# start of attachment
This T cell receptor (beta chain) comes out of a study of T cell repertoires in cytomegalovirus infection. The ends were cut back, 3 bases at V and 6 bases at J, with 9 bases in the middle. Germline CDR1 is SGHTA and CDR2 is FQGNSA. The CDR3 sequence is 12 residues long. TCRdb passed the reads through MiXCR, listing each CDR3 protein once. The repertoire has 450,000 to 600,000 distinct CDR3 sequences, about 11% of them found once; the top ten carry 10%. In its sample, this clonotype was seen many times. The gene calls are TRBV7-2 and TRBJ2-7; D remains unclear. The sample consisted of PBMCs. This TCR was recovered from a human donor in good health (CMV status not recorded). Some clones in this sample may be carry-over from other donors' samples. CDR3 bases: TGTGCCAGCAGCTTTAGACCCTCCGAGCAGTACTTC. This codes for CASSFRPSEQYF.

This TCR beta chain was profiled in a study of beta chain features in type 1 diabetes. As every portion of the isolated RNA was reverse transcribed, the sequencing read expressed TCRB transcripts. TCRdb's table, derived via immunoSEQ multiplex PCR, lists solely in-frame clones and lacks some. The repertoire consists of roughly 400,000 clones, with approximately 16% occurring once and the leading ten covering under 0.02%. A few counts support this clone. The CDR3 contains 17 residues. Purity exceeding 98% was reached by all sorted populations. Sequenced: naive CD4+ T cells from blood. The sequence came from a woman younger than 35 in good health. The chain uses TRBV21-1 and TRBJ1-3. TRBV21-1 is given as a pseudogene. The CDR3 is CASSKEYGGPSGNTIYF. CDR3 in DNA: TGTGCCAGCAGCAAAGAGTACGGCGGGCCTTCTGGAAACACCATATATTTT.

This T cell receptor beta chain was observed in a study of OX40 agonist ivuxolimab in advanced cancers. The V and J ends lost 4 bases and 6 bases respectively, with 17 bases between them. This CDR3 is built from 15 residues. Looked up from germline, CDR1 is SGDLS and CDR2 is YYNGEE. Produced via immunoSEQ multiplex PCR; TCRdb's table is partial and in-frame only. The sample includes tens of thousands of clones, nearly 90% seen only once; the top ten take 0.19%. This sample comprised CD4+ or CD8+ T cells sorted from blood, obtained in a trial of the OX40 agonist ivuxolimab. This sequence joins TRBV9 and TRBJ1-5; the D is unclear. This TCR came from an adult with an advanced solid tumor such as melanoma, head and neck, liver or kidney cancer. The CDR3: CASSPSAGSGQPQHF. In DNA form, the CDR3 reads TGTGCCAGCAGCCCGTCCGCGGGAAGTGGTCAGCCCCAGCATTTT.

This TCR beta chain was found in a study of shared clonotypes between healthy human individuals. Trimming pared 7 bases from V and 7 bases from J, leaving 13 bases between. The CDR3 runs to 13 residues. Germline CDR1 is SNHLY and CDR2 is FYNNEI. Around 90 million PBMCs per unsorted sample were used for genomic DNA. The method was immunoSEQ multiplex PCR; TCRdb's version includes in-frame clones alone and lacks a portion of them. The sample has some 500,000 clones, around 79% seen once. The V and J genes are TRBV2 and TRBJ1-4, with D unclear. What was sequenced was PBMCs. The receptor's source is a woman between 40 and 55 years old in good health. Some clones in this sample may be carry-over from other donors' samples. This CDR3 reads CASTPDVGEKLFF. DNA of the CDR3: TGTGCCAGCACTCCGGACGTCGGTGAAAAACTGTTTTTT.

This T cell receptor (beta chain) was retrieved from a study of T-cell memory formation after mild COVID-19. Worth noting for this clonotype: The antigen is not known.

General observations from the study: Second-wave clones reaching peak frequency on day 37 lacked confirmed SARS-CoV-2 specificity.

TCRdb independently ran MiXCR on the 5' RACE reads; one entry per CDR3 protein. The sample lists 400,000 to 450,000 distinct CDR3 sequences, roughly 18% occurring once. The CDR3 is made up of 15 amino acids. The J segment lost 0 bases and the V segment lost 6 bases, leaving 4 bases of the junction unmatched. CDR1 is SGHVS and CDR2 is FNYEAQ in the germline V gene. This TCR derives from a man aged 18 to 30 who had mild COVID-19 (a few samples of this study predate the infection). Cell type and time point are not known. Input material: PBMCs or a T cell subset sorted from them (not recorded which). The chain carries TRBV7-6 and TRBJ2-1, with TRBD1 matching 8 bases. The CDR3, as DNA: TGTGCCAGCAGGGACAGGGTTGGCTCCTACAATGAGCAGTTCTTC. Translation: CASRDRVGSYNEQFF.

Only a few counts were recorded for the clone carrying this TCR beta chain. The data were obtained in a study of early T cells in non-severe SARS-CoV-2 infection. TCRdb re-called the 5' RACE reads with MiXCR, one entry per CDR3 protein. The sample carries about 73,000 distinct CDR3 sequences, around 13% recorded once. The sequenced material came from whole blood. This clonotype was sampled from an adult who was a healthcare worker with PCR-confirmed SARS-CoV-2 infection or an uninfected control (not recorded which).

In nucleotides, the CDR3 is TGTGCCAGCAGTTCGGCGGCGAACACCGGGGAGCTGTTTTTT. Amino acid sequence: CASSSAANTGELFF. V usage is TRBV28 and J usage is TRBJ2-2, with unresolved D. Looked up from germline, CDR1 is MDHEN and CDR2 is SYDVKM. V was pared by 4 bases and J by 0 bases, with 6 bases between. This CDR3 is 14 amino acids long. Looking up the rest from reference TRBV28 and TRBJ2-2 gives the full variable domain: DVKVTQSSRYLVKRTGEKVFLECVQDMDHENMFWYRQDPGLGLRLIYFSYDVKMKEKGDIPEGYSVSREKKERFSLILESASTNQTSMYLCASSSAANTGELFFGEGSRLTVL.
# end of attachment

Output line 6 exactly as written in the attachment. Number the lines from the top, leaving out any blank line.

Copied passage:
General observations from the study: Second-wave clones reaching peak frequency on day 37 lacked confirmed SARS-CoV-2 specificity.